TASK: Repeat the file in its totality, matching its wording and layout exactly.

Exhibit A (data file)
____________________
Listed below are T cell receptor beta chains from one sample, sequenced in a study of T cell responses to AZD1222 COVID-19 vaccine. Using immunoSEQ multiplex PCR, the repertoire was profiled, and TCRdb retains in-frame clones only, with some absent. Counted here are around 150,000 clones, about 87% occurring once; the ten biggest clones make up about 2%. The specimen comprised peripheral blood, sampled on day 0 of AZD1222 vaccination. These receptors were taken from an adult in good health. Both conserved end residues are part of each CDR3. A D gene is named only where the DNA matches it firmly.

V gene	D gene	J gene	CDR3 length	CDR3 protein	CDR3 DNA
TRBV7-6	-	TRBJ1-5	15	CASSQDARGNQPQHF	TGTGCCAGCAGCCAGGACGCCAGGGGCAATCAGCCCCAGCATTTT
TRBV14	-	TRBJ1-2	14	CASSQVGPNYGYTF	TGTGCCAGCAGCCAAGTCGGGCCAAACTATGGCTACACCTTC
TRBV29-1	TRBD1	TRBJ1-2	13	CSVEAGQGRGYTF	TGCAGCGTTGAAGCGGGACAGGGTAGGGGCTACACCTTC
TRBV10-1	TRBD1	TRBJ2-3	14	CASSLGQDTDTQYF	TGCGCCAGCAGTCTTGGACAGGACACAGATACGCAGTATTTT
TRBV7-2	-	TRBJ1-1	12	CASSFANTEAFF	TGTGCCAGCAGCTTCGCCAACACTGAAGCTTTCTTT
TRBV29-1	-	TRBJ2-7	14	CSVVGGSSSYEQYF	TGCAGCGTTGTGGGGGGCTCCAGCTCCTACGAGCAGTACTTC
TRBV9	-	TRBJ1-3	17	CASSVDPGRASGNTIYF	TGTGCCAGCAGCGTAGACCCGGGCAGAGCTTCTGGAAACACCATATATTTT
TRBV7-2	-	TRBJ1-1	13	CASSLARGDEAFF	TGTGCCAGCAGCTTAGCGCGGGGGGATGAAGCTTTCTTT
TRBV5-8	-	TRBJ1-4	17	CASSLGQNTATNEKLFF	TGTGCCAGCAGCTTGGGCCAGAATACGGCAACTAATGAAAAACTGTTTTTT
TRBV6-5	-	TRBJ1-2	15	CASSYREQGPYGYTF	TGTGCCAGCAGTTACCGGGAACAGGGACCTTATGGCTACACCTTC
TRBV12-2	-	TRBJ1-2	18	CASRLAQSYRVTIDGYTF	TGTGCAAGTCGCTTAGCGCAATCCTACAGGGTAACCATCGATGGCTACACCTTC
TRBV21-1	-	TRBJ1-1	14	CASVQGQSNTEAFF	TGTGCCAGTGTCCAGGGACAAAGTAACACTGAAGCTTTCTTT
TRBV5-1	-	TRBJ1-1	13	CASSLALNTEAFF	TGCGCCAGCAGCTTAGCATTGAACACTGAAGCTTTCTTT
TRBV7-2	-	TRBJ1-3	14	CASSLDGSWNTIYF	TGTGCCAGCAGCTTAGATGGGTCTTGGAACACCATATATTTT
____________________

Listed below are T cell receptor beta chains from one sample, sequenced in a study of T cell responses to AZD1222 COVID-19 vaccine. Using immunoSEQ multiplex PCR, the repertoire was profiled, and TCRdb retains in-frame clones only, with some absent. Counted here are around 150,000 clones, about 87% occurring once; the ten biggest clones make up about 2%. The specimen comprised peripheral blood, sampled on day 0 of AZD1222 vaccination. These receptors were taken from an adult in good health. Both conserved end residues are part of each CDR3. A D gene is named only where the DNA matches it firmly.

V gene	D gene	J gene	CDR3 length	CDR3 protein	CDR3 DNA
TRBV7-6	-	TRBJ1-5	15	CASSQDARGNQPQHF	TGTGCCAGCAGCCAGGACGCCAGGGGCAATCAGCCCCAGCATTTT
TRBV14	-	TRBJ1-2	14	CASSQVGPNYGYTF	TGTGCCAGCAGCCAAGTCGGGCCAAACTATGGCTACACCTTC
TRBV29-1	TRBD1	TRBJ1-2	13	CSVEAGQGRGYTF	TGCAGCGTTGAAGCGGGACAGGGTAGGGGCTACACCTTC
TRBV10-1	TRBD1	TRBJ2-3	14	CASSLGQDTDTQYF	TGCGCCAGCAGTCTTGGACAGGACACAGATACGCAGTATTTT
TRBV7-2	-	TRBJ1-1	12	CASSFANTEAFF	TGTGCCAGCAGCTTCGCCAACACTGAAGCTTTCTTT
TRBV29-1	-	TRBJ2-7	14	CSVVGGSSSYEQYF	TGCAGCGTTGTGGGGGGCTCCAGCTCCTACGAGCAGTACTTC
TRBV9	-	TRBJ1-3	17	CASSVDPGRASGNTIYF	TGTGCCAGCAGCGTAGACCCGGGCAGAGCTTCTGGAAACACCATATATTTT
TRBV7-2	-	TRBJ1-1	13	CASSLARGDEAFF	TGTGCCAGCAGCTTAGCGCGGGGGGATGAAGCTTTCTTT
TRBV5-8	-	TRBJ1-4	17	CASSLGQNTATNEKLFF	TGTGCCAGCAGCTTGGGCCAGAATACGGCAACTAATGAAAAACTGTTTTTT
TRBV6-5	-	TRBJ1-2	15	CASSYREQGPYGYTF	TGTGCCAGCAGTTACCGGGAACAGGGACCTTATGGCTACACCTTC
TRBV12-2	-	TRBJ1-2	18	CASRLAQSYRVTIDGYTF	TGTGCAAGTCGCTTAGCGCAATCCTACAGGGTAACCATCGATGGCTACACCTTC
TRBV21-1	-	TRBJ1-1	14	CASVQGQSNTEAFF	TGTGCCAGTGTCCAGGGACAAAGTAACACTGAAGCTTTCTTT
TRBV5-1	-	TRBJ1-1	13	CASSLALNTEAFF	TGCGCCAGCAGCTTAGCATTGAACACTGAAGCTTTCTTT
TRBV7-2	-	TRBJ1-3	14	CASSLDGSWNTIYF	TGTGCCAGCAGCTTAGATGGGTCTTGGAACACCATATATTTT